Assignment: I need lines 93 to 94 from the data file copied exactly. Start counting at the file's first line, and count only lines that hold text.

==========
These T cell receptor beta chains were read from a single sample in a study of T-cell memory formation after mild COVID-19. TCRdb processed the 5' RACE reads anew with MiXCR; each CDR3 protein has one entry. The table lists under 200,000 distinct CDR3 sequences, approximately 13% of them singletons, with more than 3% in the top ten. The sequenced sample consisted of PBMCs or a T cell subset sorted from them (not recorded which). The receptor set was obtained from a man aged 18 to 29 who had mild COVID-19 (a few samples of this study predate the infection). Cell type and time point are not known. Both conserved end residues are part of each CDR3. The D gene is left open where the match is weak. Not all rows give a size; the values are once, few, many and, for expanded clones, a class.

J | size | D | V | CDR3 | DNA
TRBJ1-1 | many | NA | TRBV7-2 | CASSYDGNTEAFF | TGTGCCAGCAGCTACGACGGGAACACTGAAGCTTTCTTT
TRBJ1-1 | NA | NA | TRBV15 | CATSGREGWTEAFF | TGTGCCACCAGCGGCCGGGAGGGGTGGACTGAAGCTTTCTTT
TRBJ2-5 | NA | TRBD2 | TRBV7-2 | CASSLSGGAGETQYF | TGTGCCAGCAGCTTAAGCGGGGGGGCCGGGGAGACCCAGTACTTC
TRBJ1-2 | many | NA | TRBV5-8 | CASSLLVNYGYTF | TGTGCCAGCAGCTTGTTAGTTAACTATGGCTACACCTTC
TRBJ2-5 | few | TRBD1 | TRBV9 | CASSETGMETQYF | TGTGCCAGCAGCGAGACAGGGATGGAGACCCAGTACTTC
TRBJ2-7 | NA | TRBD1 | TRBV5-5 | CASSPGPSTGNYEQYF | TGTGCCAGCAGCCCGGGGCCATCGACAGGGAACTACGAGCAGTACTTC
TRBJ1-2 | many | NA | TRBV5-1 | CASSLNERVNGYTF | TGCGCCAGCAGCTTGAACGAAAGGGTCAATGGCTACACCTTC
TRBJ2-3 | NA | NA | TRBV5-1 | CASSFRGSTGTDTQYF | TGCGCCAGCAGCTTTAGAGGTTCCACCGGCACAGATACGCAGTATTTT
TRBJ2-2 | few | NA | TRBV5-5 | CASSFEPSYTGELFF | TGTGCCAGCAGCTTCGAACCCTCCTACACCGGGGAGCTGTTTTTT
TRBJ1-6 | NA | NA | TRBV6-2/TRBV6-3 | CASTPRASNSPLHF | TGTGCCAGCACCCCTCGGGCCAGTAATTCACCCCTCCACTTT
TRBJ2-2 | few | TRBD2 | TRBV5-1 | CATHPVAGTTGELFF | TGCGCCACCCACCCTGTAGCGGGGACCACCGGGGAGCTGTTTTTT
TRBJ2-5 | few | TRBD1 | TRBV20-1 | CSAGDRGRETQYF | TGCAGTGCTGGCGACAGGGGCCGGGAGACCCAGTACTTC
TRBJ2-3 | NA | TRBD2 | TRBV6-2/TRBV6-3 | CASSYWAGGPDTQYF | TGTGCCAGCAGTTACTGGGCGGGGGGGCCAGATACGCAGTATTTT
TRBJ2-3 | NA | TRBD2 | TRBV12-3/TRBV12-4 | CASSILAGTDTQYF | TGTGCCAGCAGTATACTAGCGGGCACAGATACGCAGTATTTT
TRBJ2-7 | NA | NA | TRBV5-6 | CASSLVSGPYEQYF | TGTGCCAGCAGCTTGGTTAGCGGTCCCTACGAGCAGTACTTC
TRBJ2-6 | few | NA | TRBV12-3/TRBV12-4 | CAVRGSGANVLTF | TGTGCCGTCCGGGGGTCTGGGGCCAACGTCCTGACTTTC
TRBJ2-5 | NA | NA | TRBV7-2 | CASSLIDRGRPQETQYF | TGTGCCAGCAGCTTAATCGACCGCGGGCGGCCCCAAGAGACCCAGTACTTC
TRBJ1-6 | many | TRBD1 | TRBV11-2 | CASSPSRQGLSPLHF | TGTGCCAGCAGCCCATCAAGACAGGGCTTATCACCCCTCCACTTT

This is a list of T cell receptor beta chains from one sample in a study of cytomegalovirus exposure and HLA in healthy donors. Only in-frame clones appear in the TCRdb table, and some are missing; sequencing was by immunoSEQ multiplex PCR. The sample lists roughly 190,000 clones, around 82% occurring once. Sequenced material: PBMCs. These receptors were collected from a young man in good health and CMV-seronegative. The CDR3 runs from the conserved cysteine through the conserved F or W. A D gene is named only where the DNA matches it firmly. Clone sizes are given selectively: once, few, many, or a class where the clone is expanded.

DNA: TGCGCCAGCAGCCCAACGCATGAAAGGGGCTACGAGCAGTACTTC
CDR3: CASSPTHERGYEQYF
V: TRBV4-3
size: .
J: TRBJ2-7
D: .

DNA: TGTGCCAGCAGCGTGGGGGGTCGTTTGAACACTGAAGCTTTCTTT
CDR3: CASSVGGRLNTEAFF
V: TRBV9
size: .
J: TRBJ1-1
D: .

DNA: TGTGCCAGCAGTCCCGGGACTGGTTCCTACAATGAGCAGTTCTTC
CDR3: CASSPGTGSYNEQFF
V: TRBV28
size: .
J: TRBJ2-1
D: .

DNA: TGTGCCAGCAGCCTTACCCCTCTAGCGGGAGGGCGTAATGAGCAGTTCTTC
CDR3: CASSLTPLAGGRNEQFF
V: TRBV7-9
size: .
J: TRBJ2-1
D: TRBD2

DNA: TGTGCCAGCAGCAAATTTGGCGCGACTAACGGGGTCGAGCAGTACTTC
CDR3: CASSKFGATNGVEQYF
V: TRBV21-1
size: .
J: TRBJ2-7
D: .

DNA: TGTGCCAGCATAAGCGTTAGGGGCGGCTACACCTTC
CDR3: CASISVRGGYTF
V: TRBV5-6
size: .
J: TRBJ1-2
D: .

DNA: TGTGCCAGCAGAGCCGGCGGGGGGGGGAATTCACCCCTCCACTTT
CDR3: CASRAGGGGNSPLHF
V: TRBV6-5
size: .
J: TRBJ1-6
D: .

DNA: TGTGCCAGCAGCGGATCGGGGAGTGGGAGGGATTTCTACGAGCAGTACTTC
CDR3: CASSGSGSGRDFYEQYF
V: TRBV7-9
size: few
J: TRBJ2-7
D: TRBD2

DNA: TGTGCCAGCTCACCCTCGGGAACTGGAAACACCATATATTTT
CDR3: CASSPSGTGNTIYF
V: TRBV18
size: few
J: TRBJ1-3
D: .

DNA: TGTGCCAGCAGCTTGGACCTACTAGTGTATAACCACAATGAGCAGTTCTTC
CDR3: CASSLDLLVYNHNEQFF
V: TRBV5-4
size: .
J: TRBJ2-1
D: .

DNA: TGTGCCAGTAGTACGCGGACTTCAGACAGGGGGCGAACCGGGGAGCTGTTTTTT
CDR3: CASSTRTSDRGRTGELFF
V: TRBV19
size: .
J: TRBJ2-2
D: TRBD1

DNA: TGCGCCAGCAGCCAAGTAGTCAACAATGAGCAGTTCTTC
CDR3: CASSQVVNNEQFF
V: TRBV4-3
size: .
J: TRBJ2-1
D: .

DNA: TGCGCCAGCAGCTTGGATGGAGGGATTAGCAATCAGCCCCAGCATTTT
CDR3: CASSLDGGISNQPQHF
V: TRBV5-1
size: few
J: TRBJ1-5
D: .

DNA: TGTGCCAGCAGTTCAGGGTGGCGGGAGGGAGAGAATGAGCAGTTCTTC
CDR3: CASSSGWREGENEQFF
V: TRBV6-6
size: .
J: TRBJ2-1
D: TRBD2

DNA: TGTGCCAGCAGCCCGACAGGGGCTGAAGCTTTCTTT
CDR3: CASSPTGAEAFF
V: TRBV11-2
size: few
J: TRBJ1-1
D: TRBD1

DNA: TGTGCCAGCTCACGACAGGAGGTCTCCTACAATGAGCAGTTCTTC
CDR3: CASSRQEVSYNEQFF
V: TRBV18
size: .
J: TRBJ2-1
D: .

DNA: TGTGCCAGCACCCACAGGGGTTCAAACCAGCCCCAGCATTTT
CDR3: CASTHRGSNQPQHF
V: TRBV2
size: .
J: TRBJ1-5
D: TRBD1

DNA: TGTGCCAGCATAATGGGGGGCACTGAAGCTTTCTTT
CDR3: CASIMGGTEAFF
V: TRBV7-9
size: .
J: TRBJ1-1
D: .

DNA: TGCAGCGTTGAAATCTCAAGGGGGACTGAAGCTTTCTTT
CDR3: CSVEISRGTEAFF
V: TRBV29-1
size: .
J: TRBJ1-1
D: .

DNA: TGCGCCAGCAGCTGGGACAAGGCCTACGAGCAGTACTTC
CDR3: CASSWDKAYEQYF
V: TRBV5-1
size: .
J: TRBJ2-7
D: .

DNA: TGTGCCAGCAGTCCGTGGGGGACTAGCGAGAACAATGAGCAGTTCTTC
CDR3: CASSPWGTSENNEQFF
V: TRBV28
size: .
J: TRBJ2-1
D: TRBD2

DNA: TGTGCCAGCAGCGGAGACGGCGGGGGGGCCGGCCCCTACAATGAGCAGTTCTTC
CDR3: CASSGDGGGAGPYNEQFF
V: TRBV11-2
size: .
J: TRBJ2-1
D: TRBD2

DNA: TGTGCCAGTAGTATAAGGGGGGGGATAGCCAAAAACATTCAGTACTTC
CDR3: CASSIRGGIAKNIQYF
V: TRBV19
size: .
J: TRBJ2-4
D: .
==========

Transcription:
D: .

DNA: TGCGCCAGCAGCTTGGATGGAGGGATTAGCAATCAGCCCCAGCATTTT